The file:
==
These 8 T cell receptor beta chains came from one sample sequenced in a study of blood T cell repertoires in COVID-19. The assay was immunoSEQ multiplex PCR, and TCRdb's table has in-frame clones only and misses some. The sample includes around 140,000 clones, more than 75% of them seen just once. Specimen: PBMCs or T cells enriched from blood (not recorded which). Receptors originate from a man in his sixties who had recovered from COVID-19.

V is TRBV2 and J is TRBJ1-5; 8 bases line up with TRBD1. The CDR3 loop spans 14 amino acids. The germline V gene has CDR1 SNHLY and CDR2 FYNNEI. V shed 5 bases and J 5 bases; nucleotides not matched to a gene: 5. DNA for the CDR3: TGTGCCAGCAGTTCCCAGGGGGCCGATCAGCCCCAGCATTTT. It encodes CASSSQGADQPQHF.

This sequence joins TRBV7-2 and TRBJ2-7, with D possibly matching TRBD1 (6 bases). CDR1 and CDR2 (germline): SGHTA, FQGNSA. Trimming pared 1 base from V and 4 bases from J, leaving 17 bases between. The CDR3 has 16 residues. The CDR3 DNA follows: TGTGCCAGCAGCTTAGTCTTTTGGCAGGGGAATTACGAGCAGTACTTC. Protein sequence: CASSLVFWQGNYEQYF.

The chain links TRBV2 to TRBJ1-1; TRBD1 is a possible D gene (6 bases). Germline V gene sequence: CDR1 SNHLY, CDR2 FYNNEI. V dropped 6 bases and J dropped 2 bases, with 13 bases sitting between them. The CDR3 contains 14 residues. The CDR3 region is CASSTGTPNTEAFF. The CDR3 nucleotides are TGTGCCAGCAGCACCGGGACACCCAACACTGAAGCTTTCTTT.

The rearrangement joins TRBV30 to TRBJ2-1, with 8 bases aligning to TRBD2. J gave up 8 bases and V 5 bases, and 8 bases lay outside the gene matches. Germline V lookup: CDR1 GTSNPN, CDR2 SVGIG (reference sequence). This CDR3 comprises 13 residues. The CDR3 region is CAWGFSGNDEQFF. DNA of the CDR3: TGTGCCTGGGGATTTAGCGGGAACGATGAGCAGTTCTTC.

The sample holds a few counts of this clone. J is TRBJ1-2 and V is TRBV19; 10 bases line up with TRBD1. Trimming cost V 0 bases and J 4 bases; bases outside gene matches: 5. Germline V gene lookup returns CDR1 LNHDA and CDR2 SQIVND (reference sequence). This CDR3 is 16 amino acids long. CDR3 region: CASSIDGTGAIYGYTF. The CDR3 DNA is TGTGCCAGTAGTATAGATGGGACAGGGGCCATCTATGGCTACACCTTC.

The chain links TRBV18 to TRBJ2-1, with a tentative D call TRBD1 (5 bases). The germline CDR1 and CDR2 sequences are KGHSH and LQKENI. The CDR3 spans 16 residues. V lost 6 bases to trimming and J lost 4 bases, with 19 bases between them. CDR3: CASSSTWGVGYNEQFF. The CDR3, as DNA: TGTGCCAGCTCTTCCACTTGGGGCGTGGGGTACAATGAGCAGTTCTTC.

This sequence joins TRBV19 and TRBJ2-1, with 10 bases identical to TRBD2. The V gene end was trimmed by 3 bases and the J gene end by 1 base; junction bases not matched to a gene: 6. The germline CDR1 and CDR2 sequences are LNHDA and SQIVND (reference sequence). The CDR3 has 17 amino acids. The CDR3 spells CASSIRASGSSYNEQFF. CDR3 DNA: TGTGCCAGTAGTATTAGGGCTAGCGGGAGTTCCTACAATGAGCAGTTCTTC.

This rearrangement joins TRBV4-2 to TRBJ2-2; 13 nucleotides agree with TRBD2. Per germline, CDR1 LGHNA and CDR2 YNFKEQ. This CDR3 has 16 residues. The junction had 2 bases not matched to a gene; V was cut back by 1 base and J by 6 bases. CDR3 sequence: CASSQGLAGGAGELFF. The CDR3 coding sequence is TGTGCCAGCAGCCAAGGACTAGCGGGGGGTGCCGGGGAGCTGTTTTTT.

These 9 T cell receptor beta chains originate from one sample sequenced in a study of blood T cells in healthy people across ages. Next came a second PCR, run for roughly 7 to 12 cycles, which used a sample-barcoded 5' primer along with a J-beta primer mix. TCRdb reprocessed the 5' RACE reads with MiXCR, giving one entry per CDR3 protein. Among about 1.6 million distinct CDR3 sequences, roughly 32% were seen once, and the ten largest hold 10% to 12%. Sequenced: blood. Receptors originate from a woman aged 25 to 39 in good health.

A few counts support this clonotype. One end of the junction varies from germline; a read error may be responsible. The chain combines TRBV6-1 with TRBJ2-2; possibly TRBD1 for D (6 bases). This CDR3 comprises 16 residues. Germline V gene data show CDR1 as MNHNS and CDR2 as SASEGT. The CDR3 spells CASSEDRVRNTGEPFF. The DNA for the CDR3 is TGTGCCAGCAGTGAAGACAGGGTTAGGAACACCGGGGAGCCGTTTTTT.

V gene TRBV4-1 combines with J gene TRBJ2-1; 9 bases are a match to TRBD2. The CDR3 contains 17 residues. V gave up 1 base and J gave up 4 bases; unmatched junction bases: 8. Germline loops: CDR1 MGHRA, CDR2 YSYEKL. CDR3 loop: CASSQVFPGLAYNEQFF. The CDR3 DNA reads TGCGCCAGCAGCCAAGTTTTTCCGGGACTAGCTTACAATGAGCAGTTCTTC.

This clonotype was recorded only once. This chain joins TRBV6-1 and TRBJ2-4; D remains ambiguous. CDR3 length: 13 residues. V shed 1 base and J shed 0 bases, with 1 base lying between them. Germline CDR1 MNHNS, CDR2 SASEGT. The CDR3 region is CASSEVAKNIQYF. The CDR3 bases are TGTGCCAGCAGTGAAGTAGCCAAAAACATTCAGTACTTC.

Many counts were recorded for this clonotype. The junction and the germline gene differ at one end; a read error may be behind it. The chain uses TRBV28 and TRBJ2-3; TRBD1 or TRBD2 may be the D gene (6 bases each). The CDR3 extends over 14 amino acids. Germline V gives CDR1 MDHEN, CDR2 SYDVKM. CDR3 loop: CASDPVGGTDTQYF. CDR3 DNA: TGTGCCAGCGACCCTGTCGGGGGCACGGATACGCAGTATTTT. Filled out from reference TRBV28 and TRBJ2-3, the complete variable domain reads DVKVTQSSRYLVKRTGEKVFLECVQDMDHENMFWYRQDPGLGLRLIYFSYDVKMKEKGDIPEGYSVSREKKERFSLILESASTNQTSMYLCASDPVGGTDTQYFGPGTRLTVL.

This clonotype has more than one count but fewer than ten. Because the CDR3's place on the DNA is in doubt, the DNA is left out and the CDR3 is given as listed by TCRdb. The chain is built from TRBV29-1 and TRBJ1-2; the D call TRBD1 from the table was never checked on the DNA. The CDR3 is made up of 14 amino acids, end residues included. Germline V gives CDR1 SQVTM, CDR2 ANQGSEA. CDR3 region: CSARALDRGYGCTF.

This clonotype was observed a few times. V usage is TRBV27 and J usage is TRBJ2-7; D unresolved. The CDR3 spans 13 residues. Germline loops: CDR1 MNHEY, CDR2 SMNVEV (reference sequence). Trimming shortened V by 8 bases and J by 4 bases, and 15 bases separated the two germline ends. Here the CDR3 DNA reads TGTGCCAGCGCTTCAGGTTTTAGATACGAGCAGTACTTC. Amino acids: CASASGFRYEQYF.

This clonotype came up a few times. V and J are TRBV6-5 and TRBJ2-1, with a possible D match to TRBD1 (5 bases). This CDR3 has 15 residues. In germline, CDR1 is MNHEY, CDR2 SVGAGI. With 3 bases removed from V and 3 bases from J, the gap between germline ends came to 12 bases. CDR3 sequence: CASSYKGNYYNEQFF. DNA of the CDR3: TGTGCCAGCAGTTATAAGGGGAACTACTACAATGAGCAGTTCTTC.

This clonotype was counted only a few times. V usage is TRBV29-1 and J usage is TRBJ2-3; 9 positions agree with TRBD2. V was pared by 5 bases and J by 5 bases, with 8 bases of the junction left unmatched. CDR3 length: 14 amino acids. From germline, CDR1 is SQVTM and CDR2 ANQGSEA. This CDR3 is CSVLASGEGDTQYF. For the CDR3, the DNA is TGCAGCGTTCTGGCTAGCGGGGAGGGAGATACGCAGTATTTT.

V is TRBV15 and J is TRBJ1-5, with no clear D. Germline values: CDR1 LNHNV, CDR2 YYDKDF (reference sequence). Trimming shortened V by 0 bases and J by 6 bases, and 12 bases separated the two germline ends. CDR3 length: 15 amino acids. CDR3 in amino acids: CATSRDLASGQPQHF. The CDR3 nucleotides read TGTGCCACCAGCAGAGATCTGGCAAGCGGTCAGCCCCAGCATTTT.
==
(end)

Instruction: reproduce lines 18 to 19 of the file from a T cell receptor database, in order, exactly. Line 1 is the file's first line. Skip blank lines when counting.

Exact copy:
This clonotype was counted only a few times. V usage is TRBV29-1 and J usage is TRBJ2-3; 9 positions agree with TRBD2. V was pared by 5 bases and J by 5 bases, with 8 bases of the junction left unmatched. CDR3 length: 14 amino acids. From germline, CDR1 is SQVTM and CDR2 ANQGSEA. This CDR3 is CSVLASGEGDTQYF. For the CDR3, the DNA is TGCAGCGTTCTGGCTAGCGGGGAGGGAGATACGCAGTATTTT.

V is TRBV15 and J is TRBJ1-5, with no clear D. Germline values: CDR1 LNHNV, CDR2 YYDKDF (reference sequence). Trimming shortened V by 0 bases and J by 6 bases, and 12 bases separated the two germline ends. CDR3 length: 15 amino acids. CDR3 in amino acids: CATSRDLASGQPQHF. The CDR3 nucleotides read TGTGCCACCAGCAGAGATCTGGCAAGCGGTCAGCCCCAGCATTTT.